angelgazing: (Default)
angelgazing ([personal profile] angelgazing) wrote2012-01-16 12:34 am

nothing to see here, move it along

Basically the fact that Hunger Games doesn't have a fandom to rival HP is very disappointing to me. In my soul. And all my feels are belong to Peeta.

Whatever, have a story. Title and cut text from Gretel in Darkness by Louise Gl├╝ck.

This Is the World We Wanted - Hunger Games - Katniss/Peeta - 430 words

Once upon a time, she thinks, there was a girl, an ordinary girl, and all she wanted to do was live. It's a terrible story. The land isn't far enough away.

It takes Katniss two years to learn not to pull the flowers with the weeds. To not catalog every possible place her next meal could come from. She always has dirt under her nails when she comes to the table.

Once upon a time her fingers didn't creak when she clutched the pen. Once upon a time there was a wolf in the woods.

She calls his name in her sleep, but she doesn't know until he wakes her, shushing her, petting her hair like a child he needs to calm. Her eyes are burning, her cheeks are damp. Katniss was never going to be a pearl. She couldn't take the pressure.

He always says her name. Laughing, inquiring, whispering against the shell of her ear. Katniss. Katniss. Katniss. He says it with wonder, with reverence, with love.

He bakes bread, and they always break it together.

Once upon a time, she thinks, but she could aim an arrow better than her words. Once upon a time, she was a fighter, but the wolves don't howl anymore.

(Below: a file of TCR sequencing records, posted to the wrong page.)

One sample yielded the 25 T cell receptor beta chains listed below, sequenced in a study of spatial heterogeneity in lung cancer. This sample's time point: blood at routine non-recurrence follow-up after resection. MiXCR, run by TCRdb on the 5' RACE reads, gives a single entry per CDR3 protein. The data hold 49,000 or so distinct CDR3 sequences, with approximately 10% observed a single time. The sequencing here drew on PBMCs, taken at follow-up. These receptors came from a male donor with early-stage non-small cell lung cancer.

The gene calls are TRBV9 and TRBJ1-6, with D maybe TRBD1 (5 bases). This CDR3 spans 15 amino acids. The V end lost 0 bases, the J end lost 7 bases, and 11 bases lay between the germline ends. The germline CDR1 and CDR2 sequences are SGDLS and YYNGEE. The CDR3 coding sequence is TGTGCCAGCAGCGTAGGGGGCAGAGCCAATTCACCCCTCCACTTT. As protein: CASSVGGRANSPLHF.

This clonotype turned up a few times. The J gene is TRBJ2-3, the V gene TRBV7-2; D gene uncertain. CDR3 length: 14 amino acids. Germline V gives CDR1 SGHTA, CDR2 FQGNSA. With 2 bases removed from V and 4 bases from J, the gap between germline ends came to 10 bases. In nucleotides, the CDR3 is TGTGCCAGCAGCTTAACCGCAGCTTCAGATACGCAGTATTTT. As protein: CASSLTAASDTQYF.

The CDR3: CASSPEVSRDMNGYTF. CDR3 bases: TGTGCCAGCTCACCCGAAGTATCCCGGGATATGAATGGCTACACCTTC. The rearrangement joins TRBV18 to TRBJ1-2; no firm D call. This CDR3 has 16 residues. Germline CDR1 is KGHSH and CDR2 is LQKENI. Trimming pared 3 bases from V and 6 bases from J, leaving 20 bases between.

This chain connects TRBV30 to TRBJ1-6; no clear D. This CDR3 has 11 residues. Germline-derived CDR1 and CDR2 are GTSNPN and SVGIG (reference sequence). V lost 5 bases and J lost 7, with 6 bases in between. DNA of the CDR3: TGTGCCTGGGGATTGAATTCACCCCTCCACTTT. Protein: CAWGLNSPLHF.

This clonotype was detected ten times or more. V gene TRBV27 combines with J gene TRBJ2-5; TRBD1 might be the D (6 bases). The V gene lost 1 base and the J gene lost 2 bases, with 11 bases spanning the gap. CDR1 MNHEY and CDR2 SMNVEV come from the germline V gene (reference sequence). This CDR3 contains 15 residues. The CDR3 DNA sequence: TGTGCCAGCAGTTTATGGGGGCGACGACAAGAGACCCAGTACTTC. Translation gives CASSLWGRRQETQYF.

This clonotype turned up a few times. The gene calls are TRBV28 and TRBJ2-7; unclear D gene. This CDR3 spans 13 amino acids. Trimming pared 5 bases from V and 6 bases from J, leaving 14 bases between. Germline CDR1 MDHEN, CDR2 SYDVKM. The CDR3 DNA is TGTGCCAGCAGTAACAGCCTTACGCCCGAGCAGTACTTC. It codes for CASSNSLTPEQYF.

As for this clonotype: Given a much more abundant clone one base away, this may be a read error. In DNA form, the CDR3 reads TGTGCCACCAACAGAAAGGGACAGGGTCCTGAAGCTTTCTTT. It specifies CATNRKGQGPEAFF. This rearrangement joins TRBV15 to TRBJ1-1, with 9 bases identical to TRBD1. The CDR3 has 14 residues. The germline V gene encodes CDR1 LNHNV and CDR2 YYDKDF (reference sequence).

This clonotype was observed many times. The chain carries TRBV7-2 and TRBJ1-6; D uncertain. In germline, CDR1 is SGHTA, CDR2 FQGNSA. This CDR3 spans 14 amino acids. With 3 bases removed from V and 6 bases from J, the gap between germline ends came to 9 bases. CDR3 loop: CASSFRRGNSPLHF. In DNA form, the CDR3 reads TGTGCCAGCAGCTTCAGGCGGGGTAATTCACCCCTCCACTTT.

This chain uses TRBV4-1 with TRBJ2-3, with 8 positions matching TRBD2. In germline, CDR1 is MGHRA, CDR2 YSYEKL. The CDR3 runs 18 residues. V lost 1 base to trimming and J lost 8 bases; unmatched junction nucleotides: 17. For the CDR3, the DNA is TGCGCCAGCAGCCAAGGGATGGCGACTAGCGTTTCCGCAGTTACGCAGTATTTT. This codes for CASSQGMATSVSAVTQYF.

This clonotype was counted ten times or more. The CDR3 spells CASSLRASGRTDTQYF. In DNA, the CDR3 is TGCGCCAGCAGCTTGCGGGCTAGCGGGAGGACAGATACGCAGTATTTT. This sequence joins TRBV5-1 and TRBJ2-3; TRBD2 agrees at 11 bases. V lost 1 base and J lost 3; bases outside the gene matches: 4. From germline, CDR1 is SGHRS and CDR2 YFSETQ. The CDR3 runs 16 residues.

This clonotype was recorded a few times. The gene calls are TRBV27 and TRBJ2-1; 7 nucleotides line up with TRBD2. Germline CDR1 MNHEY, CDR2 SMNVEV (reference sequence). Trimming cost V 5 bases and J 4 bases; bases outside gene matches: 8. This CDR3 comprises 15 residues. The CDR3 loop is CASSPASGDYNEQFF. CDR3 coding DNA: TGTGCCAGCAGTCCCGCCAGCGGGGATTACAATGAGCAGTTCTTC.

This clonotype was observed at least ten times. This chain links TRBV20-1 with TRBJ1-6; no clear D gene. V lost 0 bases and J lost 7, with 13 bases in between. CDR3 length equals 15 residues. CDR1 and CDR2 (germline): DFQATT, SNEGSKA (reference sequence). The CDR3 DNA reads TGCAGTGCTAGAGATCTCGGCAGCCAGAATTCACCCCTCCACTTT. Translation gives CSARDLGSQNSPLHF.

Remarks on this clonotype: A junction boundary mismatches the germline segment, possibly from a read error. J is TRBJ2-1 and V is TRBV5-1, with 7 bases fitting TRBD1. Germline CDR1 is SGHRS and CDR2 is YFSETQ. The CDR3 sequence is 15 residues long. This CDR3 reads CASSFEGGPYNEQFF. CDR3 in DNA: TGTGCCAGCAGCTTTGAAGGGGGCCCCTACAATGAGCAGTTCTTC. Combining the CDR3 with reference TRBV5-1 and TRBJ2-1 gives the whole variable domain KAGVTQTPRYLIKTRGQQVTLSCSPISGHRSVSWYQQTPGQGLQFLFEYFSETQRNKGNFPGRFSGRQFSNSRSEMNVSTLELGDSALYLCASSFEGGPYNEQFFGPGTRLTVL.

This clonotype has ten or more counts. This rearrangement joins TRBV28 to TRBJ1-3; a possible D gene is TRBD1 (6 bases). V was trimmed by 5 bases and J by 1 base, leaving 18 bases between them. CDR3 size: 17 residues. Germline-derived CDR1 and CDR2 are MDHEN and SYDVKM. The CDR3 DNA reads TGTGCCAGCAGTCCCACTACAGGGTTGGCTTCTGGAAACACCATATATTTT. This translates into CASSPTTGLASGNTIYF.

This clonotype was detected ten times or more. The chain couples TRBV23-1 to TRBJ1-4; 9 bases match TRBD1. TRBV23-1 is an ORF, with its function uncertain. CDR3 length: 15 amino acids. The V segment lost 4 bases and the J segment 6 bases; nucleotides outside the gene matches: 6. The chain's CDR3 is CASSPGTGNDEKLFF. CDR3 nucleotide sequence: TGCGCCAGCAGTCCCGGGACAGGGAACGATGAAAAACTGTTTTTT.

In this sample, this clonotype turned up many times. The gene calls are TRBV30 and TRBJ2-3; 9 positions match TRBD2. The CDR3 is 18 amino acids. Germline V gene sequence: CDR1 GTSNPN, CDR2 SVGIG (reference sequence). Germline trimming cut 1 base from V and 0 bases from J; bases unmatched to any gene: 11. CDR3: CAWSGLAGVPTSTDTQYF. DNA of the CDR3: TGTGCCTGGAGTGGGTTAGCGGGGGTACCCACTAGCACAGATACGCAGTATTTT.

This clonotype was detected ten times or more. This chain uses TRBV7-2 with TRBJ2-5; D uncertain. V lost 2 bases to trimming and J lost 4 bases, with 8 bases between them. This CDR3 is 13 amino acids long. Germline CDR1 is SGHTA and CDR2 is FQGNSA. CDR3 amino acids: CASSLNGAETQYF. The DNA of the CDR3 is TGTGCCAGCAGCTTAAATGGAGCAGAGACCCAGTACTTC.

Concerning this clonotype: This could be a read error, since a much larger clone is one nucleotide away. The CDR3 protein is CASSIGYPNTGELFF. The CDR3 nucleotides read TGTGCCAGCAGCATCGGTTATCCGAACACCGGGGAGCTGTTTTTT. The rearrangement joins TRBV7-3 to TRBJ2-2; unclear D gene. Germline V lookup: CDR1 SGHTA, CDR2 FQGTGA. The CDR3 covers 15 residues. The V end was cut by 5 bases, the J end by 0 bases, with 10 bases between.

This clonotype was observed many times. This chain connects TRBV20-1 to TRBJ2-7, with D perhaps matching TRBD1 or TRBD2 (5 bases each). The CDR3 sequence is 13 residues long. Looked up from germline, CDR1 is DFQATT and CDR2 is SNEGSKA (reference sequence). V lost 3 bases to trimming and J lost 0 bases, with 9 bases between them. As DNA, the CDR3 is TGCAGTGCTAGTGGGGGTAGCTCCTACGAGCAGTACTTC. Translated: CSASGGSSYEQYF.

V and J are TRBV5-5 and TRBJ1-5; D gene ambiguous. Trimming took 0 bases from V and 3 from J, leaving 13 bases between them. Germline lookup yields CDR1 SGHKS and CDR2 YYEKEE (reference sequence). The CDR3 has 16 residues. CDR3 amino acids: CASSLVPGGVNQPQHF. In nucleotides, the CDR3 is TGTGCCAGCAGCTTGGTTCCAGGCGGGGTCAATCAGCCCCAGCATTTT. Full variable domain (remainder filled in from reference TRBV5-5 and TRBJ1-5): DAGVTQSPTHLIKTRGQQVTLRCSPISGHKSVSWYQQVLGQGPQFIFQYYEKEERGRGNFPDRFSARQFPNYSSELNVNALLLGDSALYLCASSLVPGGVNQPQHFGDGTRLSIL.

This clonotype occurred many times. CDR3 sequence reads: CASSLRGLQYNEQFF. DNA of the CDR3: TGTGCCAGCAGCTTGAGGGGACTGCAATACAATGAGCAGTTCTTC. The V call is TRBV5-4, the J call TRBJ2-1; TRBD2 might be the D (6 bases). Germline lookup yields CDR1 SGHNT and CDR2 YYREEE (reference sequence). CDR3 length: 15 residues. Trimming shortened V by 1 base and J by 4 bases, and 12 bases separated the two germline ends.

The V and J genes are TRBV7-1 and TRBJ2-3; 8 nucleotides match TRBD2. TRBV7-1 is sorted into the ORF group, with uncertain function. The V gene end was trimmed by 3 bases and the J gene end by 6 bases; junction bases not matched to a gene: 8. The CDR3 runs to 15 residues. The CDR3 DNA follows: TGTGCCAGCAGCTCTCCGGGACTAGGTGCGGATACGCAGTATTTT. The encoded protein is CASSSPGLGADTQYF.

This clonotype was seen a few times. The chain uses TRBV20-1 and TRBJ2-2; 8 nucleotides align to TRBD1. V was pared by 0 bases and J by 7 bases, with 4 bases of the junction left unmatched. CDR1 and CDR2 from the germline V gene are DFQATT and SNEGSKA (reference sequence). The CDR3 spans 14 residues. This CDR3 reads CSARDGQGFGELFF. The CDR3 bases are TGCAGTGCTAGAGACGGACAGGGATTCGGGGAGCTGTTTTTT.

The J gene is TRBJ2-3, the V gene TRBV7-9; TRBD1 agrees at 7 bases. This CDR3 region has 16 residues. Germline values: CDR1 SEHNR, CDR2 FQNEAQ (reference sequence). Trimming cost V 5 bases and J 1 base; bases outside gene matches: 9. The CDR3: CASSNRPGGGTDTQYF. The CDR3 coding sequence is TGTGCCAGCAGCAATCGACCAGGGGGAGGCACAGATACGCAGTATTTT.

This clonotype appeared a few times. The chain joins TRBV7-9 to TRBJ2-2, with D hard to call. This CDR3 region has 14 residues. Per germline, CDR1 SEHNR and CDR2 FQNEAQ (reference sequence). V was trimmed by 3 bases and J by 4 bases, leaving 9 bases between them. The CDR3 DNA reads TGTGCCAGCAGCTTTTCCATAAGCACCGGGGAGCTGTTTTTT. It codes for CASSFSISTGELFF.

He catches her toes as they curl at the edge of the tub. The air smells like springtime. The breeze through the open window keeps the dust from settling. "Katniss root," he says, with a straight face and a tickle. She laughs, catches the soft fabric of his pants in a waterlogged fist.

It isn't that she never had choices; it's that she never had any good ones.

Once upon a time, Katniss thinks, the corner of her mouth sliding up against her will. She can't count her own scars, but she can press her mouth to each one of his. It's the best vow she can make.

In summer, there's no breeze. Every movement leaves them exhausted. She doesn't settle.

Once upon a time, there was a girl with a single arrow and perfect aim. That's not the important story.

"Once upon a time," she says, after, her voice roughened by sleep. She presses her palm against his back as he breathes in, out, in. His eyelashes are long, his cheeks round with something she took too long to learn the name of.

The stories have all been told. The real ones, the lies. The stories of the Mockingjay. The stories of revolution. The girl, wings clipped, who soars out of the fire.

But there are still fairytales left. She knows just how to tell them.

She says, "Peeta."

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